Ravi_D's picture

Calling Murali Sir!...

Interesting idea indeed...  I think you should patent it :)

I'm not sure of goverment involvement. Idea is to try and get more people to use one vehicle (reduced cost is an after effect). If fuel prices increased, they would have paid to fill up their tanks anyway!

Murali Sir: Do you think M/s Tatas and TVSs are interested in something like this? Kind of a glorified Volvo service meant to cater to fairly regular officegoers.

Will there be enough business here in Bangalore for this to be viable?



ThinkingCap's picture

Great Idea


Thats a great idea and moreover it sounds very practical. The need of the hour is for some reputed agency to take up this idea to fruition!

Indeed, if implemented, many office goers would breathe a sigh of relief! ;)

Vasanth's picture

Great Idea

This is a great idea. Mini buses such as mini Tata airconditioned star buses can also be run in this way. If Tatas and TVSs or our SRS or VRL, if they can start their service this way, it would reduce the cars. They are pretty comfortable. Our company runs Swaraj Mazdas. Seats are very uncomfortable and designed to sit the 'school going babies'. Timing of the office buses is very inconvenient. Hence most of the people do not use the company buses. Only those who do not know driving (luckily we have such ladies and few gents also) use this facility to get rid of expensive auto fare. Autos in front of the company demand too high. We go to the parallel road to Bannerghatta road and catch the auto there.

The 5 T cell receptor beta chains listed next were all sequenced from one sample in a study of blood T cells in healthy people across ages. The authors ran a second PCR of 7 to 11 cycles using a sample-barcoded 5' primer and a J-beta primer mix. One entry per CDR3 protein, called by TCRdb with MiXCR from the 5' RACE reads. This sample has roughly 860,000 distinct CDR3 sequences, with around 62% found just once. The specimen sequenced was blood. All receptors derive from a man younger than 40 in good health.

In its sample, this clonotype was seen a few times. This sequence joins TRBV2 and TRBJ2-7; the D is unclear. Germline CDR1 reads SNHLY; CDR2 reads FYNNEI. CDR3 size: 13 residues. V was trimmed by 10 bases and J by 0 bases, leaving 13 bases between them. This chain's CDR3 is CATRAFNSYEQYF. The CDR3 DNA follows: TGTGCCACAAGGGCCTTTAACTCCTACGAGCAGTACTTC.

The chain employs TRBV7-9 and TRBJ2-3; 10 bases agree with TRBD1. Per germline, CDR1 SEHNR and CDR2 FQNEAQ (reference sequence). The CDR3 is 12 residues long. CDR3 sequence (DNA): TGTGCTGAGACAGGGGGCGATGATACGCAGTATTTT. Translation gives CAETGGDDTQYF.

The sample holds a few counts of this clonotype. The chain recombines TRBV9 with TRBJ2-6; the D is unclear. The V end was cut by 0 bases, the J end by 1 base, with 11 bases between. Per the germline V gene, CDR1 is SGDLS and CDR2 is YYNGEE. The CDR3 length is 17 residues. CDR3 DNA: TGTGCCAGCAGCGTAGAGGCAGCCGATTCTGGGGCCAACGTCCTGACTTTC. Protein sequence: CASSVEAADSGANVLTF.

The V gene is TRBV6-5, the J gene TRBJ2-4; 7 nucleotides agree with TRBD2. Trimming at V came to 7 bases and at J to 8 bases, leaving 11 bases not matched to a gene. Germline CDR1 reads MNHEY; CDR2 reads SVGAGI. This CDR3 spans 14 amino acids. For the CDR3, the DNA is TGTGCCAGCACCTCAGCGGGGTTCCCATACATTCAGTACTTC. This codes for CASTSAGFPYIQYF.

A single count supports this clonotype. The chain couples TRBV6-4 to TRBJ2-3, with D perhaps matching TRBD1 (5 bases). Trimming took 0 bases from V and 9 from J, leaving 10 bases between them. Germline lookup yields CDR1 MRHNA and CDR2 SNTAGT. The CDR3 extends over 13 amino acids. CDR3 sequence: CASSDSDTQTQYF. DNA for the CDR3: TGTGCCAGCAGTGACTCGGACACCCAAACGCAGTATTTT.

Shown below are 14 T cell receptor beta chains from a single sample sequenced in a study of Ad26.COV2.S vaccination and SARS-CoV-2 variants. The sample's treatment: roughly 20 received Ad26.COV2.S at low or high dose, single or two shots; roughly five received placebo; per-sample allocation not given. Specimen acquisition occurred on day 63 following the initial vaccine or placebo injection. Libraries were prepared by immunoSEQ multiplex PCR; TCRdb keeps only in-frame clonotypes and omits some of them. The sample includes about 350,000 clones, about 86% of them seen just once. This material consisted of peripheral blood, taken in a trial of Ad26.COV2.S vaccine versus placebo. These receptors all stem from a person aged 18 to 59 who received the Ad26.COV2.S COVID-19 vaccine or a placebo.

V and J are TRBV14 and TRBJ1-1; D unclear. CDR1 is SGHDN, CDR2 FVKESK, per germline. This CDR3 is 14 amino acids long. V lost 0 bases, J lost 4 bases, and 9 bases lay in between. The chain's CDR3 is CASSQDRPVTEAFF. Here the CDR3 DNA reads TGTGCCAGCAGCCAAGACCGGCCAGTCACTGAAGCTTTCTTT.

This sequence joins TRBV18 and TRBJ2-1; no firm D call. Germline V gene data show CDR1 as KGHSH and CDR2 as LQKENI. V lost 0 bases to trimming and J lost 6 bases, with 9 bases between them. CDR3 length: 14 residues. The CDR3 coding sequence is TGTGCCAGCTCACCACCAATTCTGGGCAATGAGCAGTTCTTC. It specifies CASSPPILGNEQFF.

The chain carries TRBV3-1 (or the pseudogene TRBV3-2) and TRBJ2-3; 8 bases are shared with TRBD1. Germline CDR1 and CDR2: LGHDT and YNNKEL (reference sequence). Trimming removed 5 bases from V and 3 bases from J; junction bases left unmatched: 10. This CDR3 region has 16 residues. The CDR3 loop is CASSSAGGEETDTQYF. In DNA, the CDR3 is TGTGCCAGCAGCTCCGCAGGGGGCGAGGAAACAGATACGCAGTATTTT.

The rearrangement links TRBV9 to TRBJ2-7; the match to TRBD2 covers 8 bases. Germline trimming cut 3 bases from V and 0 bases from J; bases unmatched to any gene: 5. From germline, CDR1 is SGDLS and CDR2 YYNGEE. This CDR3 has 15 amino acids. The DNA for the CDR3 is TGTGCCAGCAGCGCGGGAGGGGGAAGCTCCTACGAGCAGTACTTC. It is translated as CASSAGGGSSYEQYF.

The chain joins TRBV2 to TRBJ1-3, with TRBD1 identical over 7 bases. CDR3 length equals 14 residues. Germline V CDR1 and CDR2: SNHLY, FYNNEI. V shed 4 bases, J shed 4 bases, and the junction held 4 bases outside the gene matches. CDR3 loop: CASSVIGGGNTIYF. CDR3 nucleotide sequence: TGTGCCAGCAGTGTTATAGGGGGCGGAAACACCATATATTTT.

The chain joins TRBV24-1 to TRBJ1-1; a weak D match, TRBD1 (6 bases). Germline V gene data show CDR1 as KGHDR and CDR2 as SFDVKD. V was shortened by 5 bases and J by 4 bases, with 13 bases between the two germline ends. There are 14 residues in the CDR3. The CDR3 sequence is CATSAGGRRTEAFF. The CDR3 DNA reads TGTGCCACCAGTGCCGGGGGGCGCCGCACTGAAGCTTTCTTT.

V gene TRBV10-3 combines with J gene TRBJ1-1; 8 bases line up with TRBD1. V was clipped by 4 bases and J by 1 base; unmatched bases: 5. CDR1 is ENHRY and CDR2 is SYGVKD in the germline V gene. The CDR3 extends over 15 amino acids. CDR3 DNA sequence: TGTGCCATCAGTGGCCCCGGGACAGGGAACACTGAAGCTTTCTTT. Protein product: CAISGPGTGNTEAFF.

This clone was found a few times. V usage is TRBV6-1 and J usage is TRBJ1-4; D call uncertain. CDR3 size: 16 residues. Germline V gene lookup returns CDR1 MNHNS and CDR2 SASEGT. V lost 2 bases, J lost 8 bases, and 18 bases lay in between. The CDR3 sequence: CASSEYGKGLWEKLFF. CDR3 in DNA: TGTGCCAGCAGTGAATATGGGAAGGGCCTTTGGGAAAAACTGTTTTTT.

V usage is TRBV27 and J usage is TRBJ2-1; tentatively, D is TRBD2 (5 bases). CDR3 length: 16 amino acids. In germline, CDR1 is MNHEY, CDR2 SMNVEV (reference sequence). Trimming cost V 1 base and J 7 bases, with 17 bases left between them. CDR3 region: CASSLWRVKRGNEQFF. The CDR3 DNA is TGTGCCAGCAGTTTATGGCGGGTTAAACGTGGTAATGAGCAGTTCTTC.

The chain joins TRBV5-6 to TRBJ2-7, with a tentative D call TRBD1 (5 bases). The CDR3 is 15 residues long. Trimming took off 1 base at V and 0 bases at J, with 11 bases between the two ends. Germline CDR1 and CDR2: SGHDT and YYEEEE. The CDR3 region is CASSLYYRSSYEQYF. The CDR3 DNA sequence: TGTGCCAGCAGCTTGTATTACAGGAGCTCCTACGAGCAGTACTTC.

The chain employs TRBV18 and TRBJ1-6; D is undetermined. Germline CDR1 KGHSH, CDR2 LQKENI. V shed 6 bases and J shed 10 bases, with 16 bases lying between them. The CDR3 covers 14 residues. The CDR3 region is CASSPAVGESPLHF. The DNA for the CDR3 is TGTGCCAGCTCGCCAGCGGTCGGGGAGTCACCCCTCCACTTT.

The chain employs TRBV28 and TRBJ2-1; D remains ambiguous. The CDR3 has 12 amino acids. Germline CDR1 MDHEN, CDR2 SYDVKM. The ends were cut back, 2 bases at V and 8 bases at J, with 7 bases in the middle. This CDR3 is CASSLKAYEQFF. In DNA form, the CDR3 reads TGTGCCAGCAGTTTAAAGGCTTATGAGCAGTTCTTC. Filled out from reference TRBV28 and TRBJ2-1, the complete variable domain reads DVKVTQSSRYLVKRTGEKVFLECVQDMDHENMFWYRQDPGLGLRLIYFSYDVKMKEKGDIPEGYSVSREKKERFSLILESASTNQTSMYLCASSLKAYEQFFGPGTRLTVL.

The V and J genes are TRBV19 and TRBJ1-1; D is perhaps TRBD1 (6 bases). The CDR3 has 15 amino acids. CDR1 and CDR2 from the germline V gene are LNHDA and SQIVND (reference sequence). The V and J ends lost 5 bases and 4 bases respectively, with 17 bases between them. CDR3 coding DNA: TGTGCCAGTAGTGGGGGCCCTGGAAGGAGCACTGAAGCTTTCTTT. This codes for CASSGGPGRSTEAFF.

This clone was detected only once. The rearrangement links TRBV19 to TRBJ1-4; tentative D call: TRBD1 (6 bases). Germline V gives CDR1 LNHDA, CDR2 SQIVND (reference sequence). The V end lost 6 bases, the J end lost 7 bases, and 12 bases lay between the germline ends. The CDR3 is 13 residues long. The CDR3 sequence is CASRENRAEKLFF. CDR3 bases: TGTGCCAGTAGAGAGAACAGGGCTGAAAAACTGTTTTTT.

silkboard's picture

Airlift type company?

Airlift like things are essentially commercial applications of carpool, right? Wouldn't they be interested in doing more than just BIAL cab-pools?

I suspect they will be denied a license for running generic cab-pool service as that will be deemed a threat to BMTC, and to autorickshaw mafia. Or probably not, it will be just be a city-taxi like thing, but a bit smarter business model that will fetch them regular users. Such a thing may just  empty out BIAL's Volvos, but will it? BMTC's Vajra Volvos are seeing 50% load on their way up to BIA, and 80% load on their way down (heard from BMTC in a BCIC meeting). This despite Airlift etc being around for competition. Either the alternatives to Vajras aren't good enough, or the market itself is big enough to accommodate everyone.

BTW, I hope you guys know about

Ashwin Mahesh's mapunity too has a carpool application. Haven't checked it out though.